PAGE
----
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The single fact that the documentary uses real life experiences is justification enough of its validity. The authors and directors took upon themselves to visit the real “ground”. Here, they get to interview women who have encountered the experiences first hand. This is as opposed to relying on second hand information from others who do not know what it feels like. Endorsements by world renowned leaders have also cemented the support the documentary has achieved. Bishop Desmond Tutu and Hillary Clinton are some of the leaders who have a great portfolio and have supported the mobilisation. Celebrities such as Eva Mendes have also taken upon themselves to work at improving the living conditions of the women featured there in. With such a backing, the film is definitely on the right trend in as far as reaching more afflicted women is concerned (Half the sky, 2012).
The need for a global awakening is the common ground for all these celebrities and they all feel a major change can be experienced if everyone who is willing would make a deliberate effort to improve the life of women. The reliance on women in most parts of the world is especially a driving force of the move. As it is, women (especially in the afflicted regions) have to take care of their children; almost alone. This then makes it a trend with infinite possibilities as children are not exempted from the struggle and pain (Half the sky, 2012).
Without connecting with the audience, the need to have more people learn about the suffering women are subjected to can only be a dream. The need to bring the situation just as it is, is a necessary measure in ensuring that the intended objective is achieved. As it is, any age group, race, gender can view the documentary. Its universal viewership is meant to go a long way in ensuring that the message goes all over (Half the sky, 2012).
By making it an
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Despite of what the figures have to say, the general public is largely unaware of the issue. Most of the trafficked children have similar stories for their listeners. It begins with the impoverished and helpless children, meeting the agents who allure them into the business by offering money and/or educational benefits in return.
WuDunn shows that this is indeed not the case, borrowing Nobel Prize winning economist Amartya Sen’s famous conclusion that “over a hundred million women are missing”. WuDunn shows conclusively that most of the developing and underdeveloped world still suffers from egregious violations of women’s rights and that in these economies women as a resource is unnoticed and underutilized.
It talks about the sufferings of women in different forms, in different cultures. It is an eye-opener. It calls us to fight against gendercide, almost a daily show in developing countries. Through Half the Sky, Kristoff and WuDunn was able to detail the struggle of women for equality, and what would possibly happen if women’s value was taken into consideration in the many fields of our society.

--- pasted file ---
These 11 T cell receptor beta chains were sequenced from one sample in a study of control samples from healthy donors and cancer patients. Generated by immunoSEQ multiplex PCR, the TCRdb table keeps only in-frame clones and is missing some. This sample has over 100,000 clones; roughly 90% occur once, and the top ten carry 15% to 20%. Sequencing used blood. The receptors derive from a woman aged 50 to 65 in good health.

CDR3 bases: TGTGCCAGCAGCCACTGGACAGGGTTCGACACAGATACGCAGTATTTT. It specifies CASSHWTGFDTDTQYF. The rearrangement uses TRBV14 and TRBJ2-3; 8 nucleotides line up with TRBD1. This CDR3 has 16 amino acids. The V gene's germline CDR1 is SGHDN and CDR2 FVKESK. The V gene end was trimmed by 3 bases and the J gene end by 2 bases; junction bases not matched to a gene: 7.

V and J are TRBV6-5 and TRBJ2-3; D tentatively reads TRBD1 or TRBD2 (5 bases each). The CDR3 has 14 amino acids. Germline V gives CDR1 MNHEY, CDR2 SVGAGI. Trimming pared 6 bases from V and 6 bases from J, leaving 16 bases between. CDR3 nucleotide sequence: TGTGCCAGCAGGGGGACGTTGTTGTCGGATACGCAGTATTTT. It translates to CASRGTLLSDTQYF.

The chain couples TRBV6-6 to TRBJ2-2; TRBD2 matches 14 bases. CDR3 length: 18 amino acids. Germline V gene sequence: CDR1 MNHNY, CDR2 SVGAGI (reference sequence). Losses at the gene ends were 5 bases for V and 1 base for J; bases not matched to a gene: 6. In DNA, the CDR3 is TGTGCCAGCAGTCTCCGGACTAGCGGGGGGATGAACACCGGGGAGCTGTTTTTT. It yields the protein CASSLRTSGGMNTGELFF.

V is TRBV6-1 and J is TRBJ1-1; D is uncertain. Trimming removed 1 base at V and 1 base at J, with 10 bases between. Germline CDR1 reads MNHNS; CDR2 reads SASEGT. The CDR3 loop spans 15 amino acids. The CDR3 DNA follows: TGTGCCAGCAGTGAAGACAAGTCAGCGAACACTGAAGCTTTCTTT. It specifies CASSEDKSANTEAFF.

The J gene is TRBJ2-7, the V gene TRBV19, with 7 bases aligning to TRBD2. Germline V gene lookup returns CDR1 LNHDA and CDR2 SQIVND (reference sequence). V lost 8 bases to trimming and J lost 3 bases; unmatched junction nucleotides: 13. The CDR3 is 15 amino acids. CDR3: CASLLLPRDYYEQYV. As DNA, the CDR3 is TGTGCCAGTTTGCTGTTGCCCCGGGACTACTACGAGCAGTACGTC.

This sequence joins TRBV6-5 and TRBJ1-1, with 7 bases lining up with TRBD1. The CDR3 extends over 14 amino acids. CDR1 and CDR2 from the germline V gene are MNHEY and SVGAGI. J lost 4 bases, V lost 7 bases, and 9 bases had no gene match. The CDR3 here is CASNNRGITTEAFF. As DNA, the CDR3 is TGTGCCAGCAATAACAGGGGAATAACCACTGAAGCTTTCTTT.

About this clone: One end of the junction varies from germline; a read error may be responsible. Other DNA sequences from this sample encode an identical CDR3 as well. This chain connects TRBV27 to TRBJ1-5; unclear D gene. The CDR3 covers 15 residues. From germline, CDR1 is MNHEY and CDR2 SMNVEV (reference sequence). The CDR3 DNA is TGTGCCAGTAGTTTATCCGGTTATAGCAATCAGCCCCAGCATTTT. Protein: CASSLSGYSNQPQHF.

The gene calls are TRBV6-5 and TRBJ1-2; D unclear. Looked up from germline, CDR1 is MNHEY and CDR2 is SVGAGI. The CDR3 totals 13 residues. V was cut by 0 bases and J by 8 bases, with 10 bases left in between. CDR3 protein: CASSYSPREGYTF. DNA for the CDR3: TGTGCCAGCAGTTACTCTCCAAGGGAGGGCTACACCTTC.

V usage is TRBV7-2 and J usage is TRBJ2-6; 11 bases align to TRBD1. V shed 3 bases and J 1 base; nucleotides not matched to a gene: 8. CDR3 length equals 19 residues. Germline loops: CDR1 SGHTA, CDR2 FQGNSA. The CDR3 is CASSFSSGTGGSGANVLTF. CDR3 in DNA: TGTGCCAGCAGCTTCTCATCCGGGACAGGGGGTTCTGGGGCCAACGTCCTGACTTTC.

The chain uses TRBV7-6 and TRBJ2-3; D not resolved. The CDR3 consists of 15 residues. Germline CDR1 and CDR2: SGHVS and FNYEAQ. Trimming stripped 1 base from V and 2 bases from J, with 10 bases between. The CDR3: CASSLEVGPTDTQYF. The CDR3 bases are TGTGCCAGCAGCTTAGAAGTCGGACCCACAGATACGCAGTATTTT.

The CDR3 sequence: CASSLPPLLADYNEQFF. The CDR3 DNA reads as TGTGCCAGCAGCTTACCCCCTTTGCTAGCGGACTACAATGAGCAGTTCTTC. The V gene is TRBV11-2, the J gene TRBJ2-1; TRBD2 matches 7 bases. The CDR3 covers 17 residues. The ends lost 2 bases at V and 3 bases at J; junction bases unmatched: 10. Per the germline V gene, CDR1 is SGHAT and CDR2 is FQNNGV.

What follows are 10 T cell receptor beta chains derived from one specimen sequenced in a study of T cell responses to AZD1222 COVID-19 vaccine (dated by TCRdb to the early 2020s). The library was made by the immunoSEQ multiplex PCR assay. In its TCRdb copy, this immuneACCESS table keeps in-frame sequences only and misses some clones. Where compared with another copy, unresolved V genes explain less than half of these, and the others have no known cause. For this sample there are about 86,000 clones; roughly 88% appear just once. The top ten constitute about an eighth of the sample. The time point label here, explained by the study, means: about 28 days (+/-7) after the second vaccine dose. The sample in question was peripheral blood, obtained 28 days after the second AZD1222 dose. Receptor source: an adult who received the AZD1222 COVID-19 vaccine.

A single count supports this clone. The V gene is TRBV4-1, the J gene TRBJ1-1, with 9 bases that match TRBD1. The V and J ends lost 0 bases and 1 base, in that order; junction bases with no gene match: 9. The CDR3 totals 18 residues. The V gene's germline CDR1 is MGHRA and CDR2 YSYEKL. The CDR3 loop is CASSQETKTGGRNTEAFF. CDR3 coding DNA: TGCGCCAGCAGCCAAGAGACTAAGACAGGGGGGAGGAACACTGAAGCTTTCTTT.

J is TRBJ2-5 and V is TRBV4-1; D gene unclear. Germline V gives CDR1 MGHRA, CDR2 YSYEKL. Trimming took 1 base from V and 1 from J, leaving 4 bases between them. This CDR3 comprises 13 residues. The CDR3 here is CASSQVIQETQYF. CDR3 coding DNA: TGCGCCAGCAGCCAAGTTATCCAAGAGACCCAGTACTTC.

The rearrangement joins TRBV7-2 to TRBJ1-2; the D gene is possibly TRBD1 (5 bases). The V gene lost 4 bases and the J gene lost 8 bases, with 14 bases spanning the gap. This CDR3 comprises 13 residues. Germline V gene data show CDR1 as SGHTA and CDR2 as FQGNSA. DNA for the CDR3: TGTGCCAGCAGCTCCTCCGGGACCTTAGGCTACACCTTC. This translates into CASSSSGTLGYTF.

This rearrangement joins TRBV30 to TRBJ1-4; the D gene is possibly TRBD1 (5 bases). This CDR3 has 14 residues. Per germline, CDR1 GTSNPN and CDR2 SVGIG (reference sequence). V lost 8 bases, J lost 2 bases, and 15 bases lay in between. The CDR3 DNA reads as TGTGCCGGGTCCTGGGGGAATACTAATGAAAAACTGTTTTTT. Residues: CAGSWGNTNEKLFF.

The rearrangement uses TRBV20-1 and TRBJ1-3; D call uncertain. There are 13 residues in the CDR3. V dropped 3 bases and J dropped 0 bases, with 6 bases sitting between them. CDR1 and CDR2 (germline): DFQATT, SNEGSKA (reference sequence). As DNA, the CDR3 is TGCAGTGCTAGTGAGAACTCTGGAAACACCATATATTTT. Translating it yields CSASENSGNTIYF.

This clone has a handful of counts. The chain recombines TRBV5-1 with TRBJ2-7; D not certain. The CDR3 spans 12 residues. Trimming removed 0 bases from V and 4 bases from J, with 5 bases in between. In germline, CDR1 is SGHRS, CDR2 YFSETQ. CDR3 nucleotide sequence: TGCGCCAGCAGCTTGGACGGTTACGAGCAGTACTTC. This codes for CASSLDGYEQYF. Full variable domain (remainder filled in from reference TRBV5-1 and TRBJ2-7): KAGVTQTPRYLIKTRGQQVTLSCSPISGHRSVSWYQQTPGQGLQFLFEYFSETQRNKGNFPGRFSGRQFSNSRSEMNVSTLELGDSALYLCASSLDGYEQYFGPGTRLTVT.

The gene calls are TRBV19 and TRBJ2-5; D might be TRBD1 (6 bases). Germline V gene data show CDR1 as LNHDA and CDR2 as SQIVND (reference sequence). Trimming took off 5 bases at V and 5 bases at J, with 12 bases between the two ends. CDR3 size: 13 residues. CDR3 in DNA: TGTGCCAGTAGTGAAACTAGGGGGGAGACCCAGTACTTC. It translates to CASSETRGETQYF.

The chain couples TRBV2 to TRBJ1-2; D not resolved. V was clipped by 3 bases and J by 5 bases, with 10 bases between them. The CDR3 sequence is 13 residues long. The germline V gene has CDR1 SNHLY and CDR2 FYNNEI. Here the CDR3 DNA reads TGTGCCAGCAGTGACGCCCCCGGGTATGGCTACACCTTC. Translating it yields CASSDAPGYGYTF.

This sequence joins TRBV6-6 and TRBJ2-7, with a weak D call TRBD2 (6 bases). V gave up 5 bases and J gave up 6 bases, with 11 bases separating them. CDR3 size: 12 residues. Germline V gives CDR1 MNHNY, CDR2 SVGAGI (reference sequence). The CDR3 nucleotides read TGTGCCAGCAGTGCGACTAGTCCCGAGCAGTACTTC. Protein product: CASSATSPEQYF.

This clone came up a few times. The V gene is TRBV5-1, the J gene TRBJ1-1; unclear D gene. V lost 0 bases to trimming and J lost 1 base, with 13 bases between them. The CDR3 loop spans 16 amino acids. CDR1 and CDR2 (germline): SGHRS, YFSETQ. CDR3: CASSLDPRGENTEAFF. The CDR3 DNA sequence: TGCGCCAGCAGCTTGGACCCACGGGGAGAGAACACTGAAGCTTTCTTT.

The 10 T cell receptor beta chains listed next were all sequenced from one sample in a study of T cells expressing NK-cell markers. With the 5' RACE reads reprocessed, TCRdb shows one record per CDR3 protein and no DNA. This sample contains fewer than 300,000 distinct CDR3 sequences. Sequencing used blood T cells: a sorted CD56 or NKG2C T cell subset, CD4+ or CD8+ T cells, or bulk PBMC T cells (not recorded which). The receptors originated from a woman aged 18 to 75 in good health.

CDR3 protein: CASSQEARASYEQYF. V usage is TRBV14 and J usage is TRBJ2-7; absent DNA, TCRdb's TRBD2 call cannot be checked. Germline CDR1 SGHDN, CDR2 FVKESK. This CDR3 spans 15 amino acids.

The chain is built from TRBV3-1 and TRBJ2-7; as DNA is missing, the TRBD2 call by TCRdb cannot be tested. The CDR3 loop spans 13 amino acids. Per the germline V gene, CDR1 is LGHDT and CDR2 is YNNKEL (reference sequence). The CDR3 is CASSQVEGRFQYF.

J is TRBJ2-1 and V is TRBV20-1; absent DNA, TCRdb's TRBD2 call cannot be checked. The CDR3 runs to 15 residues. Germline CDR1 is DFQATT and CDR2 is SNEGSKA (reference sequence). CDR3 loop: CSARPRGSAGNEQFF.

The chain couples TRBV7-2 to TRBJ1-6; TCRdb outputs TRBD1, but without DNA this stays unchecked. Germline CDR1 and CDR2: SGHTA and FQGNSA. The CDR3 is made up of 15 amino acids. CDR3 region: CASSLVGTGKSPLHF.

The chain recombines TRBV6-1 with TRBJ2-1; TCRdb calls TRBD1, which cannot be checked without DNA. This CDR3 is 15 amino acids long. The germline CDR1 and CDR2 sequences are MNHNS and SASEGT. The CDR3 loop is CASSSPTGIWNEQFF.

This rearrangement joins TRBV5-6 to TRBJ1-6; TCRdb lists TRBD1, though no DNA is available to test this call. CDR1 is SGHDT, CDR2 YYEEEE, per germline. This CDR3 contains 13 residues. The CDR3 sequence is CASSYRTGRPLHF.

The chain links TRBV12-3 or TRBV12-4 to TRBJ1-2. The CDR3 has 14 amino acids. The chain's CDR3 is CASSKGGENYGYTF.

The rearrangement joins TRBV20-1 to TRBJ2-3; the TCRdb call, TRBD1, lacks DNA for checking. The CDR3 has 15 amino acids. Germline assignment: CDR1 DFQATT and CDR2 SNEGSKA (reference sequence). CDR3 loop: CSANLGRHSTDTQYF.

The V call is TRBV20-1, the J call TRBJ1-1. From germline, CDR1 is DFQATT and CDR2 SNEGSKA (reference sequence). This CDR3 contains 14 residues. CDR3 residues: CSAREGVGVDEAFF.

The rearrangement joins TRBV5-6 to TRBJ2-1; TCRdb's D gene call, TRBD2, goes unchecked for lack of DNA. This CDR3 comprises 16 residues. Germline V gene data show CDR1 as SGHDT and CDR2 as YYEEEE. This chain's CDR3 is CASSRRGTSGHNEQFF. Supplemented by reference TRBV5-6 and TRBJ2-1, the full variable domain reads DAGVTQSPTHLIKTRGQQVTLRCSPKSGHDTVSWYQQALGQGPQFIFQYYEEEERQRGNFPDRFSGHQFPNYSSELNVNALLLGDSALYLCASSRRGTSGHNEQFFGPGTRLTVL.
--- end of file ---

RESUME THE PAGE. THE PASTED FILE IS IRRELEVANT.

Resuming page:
The authors make readers realize that, in spite of these things, some of these women still succeed, and part of their success could be attributed to the CARE program that was done to empower women in developing countries. The couple that wrote the book takes their readers through the lives and times of several women in Africa and Asia.
Women remain voiceless in most of these situations and are not able to fight back for what belongs to them. This was a very rampant issue in the early days when education was only available to the male sex. During these days women never tried to complain about the abuse that they underwent.
This cannot and should not be understood to mean that organizations and entities which do not ascribe to a high level of identifiable metrics and milestones for affecting their goals are ultimately worthless. Rather, similar organizations oftentimes seek to utilize metrics as a way of defining and elaborating upon the ultimate goal(s) which they seek to promote.
To get back, she needs the assistance of the mysterious Wizard of Oz and is assisted enrouté to his Emerald City by The Scarecrow who wants brains, the Tin Man who wants a heart and the Lion who wants courage. These three misfits expect the Wizard to help them. The first
In this context, Beck’s definition of a world risk society is all too relevant and apt when we consider the propensity to predict world events that is the pet theme of all sociologists and futurists. Beck defined risk as ‘the modern approach to foresee
In most cases, human trafficking is associated with sexual exploitation especially when it involves young girls. In Nepal, most young girls who are trafficked and end up in brothels where they face sexual